Confidemus (Kilmarnock)

A scenic if somewhat soggy drive through Dumfries and Galloway and into Ayrshire brings forth rolling hills and pastoral land nicely portrayed in a wall mural on a house not far from Kilmarnock. The countryside eventually gives way to not unpleasant suburbia and soon into view comes Rugby Park, its blue roof supports and squat floodlights peeking almost nervously over residential rooftops.

A truly ancient club, Killie can date their formation to 1869 initially playing rugby before adopting the football code four years later when they became founder members of the Scottish Football Association. After a somewhat hermetic period playing at borrowed pitches at Wards Park, The Grange and Holm Quarry, the club moved into the original Rugby Park (on the current Charles Street) in November 1878. This ground would stage a Scotland international in March 1894 but by 1899 election to Division One meant a rebuild was necessary. The pitch was moved slightly and new stands erected. It still must have been a surprise when 11,000 attended the first game against Celtic. The Second World War was a testing time for the ground having been requisitioned by the army. Its proximity to key railway lines saw large storage tanks sunk into the pitch with fire trenches dug around them. The pitch took some considerable and costly restoration for which the club did not receive any compensation.

Nowadays the ground has a very much modern flavour to it, though retaining its quirky roof mounted pylons. Redevelopment to an all seater stadium with an 18,000 capacity came in 1994/95. Gone are the wide open spaces, Italian prisoner of war built terracing and the tiny Johnny Walker corner stand. In their place are three modern cantilevered stands, shiny, functional and in the case of the Moffat Stand (South Stand) where my ticket finds me, some what breezy and open to the elements. It does, however, afford excellent views of the action. The only nod to the past is the magnificent main stand which was erected in 1962 has been in recent time been sympathetically re-clad and looks stunning with its four roof mounted floodlight pylons. Outside of this stand a somewhat incongruous modern entrance hides a really classy reception, trophies proudly showcased to either side. Killie are one of those great clubs that embrace their history and promote it with pride and dignity.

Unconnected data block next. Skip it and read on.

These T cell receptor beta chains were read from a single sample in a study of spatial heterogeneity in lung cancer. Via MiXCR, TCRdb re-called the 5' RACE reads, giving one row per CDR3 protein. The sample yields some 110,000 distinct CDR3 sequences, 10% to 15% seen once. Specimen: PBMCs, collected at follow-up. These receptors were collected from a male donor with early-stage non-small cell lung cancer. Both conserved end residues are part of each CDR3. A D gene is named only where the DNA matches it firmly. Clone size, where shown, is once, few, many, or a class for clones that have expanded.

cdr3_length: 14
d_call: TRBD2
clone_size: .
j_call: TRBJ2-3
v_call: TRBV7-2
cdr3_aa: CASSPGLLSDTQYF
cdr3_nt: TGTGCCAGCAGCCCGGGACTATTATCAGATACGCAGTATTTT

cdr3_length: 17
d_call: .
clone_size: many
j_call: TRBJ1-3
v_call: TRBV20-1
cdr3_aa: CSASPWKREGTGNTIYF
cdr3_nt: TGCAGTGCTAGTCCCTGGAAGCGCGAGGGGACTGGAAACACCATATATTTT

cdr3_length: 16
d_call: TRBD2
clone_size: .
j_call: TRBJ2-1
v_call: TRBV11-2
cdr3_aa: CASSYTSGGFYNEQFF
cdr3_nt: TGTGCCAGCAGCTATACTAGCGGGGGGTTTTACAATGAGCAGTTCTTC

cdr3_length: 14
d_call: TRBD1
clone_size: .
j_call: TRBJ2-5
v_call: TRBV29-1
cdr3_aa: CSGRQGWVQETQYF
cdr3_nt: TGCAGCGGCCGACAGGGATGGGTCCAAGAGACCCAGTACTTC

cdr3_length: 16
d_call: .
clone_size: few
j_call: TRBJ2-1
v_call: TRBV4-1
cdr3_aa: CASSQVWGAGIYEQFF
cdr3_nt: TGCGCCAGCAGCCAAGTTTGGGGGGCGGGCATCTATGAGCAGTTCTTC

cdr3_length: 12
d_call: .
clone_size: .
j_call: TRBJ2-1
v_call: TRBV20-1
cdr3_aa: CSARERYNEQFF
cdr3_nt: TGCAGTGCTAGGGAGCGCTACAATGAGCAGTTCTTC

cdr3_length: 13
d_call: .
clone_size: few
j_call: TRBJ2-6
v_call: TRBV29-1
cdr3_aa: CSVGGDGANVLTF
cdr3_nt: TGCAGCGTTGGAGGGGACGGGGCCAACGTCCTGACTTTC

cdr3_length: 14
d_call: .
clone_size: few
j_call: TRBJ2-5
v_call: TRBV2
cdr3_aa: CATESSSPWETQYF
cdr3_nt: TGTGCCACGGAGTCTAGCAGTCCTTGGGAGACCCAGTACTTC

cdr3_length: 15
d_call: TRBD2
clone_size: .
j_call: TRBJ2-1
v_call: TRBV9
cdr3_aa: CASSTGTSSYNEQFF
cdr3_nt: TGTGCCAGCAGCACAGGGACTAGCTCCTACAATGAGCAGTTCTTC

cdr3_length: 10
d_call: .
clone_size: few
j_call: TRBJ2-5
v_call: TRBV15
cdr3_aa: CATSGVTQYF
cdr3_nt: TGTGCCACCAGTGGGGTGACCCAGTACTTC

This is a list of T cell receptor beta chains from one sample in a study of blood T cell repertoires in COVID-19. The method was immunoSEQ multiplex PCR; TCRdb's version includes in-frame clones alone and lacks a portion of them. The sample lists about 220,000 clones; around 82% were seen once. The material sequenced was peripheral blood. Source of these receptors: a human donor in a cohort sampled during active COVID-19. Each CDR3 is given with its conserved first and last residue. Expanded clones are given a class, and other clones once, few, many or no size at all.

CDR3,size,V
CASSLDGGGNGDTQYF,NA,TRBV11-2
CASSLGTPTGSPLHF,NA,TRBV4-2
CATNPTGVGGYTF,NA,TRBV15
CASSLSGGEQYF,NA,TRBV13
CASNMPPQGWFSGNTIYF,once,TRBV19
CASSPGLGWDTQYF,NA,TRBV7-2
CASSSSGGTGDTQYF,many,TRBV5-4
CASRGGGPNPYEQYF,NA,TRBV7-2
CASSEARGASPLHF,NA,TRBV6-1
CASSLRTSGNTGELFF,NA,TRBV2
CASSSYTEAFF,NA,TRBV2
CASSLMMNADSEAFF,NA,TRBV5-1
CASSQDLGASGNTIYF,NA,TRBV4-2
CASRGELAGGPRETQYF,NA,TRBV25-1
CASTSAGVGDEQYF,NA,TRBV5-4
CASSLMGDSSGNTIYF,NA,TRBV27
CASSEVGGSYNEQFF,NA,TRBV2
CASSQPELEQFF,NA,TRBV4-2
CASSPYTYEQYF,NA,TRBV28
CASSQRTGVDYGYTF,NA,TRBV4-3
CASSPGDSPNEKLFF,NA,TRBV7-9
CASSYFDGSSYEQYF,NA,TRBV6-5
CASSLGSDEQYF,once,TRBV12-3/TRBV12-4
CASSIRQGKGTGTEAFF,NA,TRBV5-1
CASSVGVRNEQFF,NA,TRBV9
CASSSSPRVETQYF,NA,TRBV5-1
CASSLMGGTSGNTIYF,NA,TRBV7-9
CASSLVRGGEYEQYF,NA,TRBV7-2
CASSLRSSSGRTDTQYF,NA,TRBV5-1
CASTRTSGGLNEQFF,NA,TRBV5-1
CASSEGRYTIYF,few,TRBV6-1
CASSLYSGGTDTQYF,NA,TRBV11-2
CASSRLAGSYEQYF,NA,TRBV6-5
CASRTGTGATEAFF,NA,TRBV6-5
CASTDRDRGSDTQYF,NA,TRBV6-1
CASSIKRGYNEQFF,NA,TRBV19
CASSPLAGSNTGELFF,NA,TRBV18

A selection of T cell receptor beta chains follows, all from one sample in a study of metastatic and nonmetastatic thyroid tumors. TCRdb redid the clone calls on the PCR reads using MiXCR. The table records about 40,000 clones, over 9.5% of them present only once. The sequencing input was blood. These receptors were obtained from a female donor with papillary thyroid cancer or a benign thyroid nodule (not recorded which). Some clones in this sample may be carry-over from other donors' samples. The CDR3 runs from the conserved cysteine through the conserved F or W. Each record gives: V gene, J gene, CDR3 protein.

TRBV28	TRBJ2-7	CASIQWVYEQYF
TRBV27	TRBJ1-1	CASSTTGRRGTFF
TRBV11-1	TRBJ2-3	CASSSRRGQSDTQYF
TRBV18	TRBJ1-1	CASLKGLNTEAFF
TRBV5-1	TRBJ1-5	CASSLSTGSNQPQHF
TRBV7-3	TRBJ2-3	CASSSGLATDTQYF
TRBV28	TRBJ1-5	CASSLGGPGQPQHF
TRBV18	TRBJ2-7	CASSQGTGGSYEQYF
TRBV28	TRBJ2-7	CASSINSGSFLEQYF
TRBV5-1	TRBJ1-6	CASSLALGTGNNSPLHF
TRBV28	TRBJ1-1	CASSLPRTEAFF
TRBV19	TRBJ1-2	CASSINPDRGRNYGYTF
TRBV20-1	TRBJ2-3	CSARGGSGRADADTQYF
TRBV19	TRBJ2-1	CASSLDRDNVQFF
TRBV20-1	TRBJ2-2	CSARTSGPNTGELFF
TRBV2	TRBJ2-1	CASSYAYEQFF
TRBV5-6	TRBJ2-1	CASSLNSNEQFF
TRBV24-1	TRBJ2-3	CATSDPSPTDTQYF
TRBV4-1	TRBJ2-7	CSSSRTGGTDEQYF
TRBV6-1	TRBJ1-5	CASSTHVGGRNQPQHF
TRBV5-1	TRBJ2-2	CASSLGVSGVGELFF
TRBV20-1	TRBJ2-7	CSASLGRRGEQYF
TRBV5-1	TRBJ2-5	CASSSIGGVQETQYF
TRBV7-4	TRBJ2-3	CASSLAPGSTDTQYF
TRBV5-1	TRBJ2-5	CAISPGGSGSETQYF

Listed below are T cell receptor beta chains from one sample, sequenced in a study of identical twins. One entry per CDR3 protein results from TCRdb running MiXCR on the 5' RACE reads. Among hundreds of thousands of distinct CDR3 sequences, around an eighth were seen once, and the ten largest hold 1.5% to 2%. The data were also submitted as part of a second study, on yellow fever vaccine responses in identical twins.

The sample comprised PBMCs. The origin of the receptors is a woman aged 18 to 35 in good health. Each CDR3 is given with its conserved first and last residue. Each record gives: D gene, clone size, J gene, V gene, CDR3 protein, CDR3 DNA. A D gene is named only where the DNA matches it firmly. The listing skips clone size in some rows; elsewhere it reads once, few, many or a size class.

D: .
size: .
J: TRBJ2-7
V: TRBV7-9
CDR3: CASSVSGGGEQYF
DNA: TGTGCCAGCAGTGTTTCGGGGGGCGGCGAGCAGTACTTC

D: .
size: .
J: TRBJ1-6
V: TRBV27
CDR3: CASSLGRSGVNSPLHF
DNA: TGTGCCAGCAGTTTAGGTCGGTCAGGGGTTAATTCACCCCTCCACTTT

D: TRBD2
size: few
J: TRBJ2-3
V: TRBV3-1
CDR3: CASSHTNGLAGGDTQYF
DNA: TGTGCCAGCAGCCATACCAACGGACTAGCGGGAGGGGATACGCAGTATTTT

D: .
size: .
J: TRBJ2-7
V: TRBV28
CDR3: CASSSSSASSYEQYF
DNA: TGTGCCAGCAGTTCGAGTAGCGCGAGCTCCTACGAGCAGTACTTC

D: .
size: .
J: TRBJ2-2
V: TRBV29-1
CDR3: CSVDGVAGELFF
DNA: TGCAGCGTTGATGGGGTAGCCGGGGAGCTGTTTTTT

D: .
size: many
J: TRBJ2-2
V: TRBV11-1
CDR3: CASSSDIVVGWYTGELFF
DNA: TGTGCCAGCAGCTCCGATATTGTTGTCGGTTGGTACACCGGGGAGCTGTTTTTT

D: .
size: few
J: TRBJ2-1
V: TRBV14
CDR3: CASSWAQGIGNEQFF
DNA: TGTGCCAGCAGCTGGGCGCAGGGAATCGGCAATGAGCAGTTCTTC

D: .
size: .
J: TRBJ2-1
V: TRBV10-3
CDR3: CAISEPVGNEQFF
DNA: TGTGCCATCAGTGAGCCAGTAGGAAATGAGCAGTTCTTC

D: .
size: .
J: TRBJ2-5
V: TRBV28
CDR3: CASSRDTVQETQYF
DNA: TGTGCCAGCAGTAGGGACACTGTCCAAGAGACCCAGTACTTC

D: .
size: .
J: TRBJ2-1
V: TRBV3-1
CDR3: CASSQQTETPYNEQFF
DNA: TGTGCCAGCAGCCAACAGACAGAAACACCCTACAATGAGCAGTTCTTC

The home side have not had the greatest of starts to a season but still covert a top six placing when the League splits into two halves for the final quarter of the season. In monsoon conditions not helping an already sodden pitch, Killie were patently shocked to be two down to Highland visitors RossCounty before the break. Neatly taken goals by Arquin and Songo’o were, however, just reward for honest endeavour in the treacherous conditions.

It would be somewhat rude to visit Rugby Park and not sample their lauded Killie Pie, and half time allows this most experienced of football cuisine consumers to sample the wares. Needless to say that “saying ay to a Killie Pie” is heartily recommended.

Kilmarnock’s club motto is “Confidemus”, translating from the Latin this essentially means “We Trust” and in their veteran warhorse forward, Kris Boyd, Killie trust and back their main man to rescue them. The clubs’ readable programme shows Boyd is now in their all time top ten goalscorers list, no mean feat given the breadth of their history. Boyd doesn’t let his employers down, reducing the arrears moments into the restart. However an equaliser looks increasingly unlikely as the elements take full control, the pitch deteriorating rapidly in the final ten minutes. A minute into the allocated four stoppage time minutes and the burly striker has a glimmer of a chance in the County box. His proficiency in front of goal has been a hallmark of his career, and he lashes home the sodden ball with some venom to the unbridled delight of a small but hardy Rugby Park crowd.

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Scottish Premiership – Saturday February 1st 2014

Kilmarnock (0) 2 (Boyd 48, 90)

RossCounty (2) 2 (Arquin 30, Songo’o 36)

Attendance: 3,372 (at RugbyPark)

Kilmarnock:

1. Craig Sansom, 5. Jackson Irvine, 2. Jeroen Tesselaar, 8. Sammy Clingan, 30. Lee Ashcroft, 29. Manuel Pascali, 36.Greg Kiltie, 28. Craig Slater, 33. Robbie Muirhead, 9. Kris Boyd, 18. Rory McKenzie.

Subs: 7. Barry Nicholson, 10. Chris Johnston (for 2,83 mins), 12. Antonio Reguero, 20. Alexei Eremenko (for 36,68 mins), 22. Vitalijs Maksimenko, 25. Michael Gardyne, 26. Mark O’Hara.

Ross:

20. Michael Fraser, 3. Ben Gordon, 28. Yann Songo’o, 8. Richard Brittain, 21. Brian McLean, 26. Evangelos Oikonomou, 7. Filip Kiss, 12. Michael Tidser, 25. Jordan Slew, 27. Yoann Arquin, 23. Graham Carey.

Subs: 1. Mark Brown, 2. Erik Cikos, 5. Scott Boyd, 10. Rocco Quinn (for 27,88 mins), 11. Melvin De Leeuw (for 25,73 mins), 15. Gary Glen, 16. Alex Cooper (for 12,65 mins)